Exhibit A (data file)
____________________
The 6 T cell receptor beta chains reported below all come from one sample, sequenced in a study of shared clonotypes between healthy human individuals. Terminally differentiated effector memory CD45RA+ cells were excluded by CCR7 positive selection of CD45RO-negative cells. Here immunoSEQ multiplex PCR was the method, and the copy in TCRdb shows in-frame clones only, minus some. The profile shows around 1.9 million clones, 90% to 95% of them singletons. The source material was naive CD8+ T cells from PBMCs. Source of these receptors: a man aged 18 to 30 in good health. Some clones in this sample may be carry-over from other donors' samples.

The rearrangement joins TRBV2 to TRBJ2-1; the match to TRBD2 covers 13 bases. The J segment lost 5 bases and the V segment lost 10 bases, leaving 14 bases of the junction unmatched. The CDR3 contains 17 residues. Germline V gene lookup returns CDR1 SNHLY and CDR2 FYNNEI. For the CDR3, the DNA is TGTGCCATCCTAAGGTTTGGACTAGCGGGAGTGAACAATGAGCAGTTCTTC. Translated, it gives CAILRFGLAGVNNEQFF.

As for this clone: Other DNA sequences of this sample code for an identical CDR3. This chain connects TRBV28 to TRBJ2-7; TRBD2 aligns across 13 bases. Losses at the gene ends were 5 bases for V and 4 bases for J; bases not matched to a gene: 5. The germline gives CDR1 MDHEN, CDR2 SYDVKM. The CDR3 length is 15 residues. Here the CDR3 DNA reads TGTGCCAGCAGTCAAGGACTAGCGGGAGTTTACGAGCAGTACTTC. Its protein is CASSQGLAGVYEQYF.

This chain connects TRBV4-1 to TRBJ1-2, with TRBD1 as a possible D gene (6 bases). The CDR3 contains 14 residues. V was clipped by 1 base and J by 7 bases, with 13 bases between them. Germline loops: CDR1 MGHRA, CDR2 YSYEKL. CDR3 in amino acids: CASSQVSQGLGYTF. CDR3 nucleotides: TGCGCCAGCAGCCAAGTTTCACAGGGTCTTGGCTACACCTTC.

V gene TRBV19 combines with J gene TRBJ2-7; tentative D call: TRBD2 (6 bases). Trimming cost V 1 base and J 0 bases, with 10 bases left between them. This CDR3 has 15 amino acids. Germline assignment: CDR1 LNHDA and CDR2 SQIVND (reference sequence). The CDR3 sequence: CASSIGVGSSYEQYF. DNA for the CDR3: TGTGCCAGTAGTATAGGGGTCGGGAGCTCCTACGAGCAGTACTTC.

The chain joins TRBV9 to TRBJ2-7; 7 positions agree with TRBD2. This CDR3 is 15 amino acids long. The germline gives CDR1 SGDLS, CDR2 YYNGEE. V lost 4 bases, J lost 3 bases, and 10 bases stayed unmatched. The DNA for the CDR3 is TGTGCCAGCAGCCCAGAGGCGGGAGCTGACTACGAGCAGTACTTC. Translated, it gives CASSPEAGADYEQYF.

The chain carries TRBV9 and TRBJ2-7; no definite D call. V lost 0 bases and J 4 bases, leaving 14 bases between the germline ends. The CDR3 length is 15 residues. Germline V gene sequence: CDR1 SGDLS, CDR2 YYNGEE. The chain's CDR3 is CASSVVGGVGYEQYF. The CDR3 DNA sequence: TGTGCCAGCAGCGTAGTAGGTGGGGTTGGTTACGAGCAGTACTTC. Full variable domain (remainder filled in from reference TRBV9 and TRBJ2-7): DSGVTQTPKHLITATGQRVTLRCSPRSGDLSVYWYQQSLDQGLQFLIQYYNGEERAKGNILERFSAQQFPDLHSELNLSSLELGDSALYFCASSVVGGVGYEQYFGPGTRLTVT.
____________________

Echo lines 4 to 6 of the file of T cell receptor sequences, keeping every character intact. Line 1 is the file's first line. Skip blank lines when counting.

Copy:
This chain connects TRBV4-1 to TRBJ1-2, with TRBD1 as a possible D gene (6 bases). The CDR3 contains 14 residues. V was clipped by 1 base and J by 7 bases, with 13 bases between them. Germline loops: CDR1 MGHRA, CDR2 YSYEKL. CDR3 in amino acids: CASSQVSQGLGYTF. CDR3 nucleotides: TGCGCCAGCAGCCAAGTTTCACAGGGTCTTGGCTACACCTTC.

V gene TRBV19 combines with J gene TRBJ2-7; tentative D call: TRBD2 (6 bases). Trimming cost V 1 base and J 0 bases, with 10 bases left between them. This CDR3 has 15 amino acids. Germline assignment: CDR1 LNHDA and CDR2 SQIVND (reference sequence). The CDR3 sequence: CASSIGVGSSYEQYF. DNA for the CDR3: TGTGCCAGTAGTATAGGGGTCGGGAGCTCCTACGAGCAGTACTTC.

The chain joins TRBV9 to TRBJ2-7; 7 positions agree with TRBD2. This CDR3 is 15 amino acids long. The germline gives CDR1 SGDLS, CDR2 YYNGEE. V lost 4 bases, J lost 3 bases, and 10 bases stayed unmatched. The DNA for the CDR3 is TGTGCCAGCAGCCCAGAGGCGGGAGCTGACTACGAGCAGTACTTC. Translated, it gives CASSPEAGADYEQYF.